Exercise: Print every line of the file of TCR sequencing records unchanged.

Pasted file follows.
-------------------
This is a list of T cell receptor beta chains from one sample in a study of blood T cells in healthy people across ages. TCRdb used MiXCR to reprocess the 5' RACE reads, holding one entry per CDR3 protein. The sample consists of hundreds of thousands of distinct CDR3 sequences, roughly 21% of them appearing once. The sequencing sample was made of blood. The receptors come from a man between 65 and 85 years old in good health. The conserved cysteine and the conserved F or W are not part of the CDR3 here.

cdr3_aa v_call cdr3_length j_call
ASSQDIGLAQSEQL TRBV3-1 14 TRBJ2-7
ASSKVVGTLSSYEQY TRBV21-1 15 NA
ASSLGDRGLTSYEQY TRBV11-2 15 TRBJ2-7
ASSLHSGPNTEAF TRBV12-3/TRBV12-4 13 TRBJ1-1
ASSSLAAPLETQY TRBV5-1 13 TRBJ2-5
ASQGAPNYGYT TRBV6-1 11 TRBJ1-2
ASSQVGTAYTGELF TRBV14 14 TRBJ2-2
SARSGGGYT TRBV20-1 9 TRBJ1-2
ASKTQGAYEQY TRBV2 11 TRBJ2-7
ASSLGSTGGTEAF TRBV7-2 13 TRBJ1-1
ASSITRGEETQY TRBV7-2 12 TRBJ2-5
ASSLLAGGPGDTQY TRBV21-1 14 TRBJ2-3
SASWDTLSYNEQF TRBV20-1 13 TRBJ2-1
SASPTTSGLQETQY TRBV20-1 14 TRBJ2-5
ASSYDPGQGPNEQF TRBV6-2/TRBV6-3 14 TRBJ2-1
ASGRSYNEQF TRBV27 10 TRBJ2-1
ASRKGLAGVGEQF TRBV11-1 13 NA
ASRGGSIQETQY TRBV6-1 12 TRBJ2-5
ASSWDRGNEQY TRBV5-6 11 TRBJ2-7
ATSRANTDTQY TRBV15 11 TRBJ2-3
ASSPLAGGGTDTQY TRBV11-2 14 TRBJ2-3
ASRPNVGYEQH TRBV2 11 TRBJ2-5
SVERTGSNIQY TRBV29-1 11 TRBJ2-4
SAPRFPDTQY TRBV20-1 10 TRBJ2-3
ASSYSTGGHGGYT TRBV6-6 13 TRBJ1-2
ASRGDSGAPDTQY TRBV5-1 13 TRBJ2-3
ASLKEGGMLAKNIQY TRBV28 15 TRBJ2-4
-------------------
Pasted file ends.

This is a list of T cell receptor beta chains from one sample in a study of blood T cells in healthy people across ages. TCRdb used MiXCR to reprocess the 5' RACE reads, holding one entry per CDR3 protein. The sample consists of hundreds of thousands of distinct CDR3 sequences, roughly 21% of them appearing once. The sequencing sample was made of blood. The receptors come from a man between 65 and 85 years old in good health. The conserved cysteine and the conserved F or W are not part of the CDR3 here.

cdr3_aa v_call cdr3_length j_call
ASSQDIGLAQSEQL TRBV3-1 14 TRBJ2-7
ASSKVVGTLSSYEQY TRBV21-1 15 NA
ASSLGDRGLTSYEQY TRBV11-2 15 TRBJ2-7
ASSLHSGPNTEAF TRBV12-3/TRBV12-4 13 TRBJ1-1
ASSSLAAPLETQY TRBV5-1 13 TRBJ2-5
ASQGAPNYGYT TRBV6-1 11 TRBJ1-2
ASSQVGTAYTGELF TRBV14 14 TRBJ2-2
SARSGGGYT TRBV20-1 9 TRBJ1-2
ASKTQGAYEQY TRBV2 11 TRBJ2-7
ASSLGSTGGTEAF TRBV7-2 13 TRBJ1-1
ASSITRGEETQY TRBV7-2 12 TRBJ2-5
ASSLLAGGPGDTQY TRBV21-1 14 TRBJ2-3
SASWDTLSYNEQF TRBV20-1 13 TRBJ2-1
SASPTTSGLQETQY TRBV20-1 14 TRBJ2-5
ASSYDPGQGPNEQF TRBV6-2/TRBV6-3 14 TRBJ2-1
ASGRSYNEQF TRBV27 10 TRBJ2-1
ASRKGLAGVGEQF TRBV11-1 13 NA
ASRGGSIQETQY TRBV6-1 12 TRBJ2-5
ASSWDRGNEQY TRBV5-6 11 TRBJ2-7
ATSRANTDTQY TRBV15 11 TRBJ2-3
ASSPLAGGGTDTQY TRBV11-2 14 TRBJ2-3
ASRPNVGYEQH TRBV2 11 TRBJ2-5
SVERTGSNIQY TRBV29-1 11 TRBJ2-4
SAPRFPDTQY TRBV20-1 10 TRBJ2-3
ASSYSTGGHGGYT TRBV6-6 13 TRBJ1-2
ASRGDSGAPDTQY TRBV5-1 13 TRBJ2-3
ASLKEGGMLAKNIQY TRBV28 15 TRBJ2-4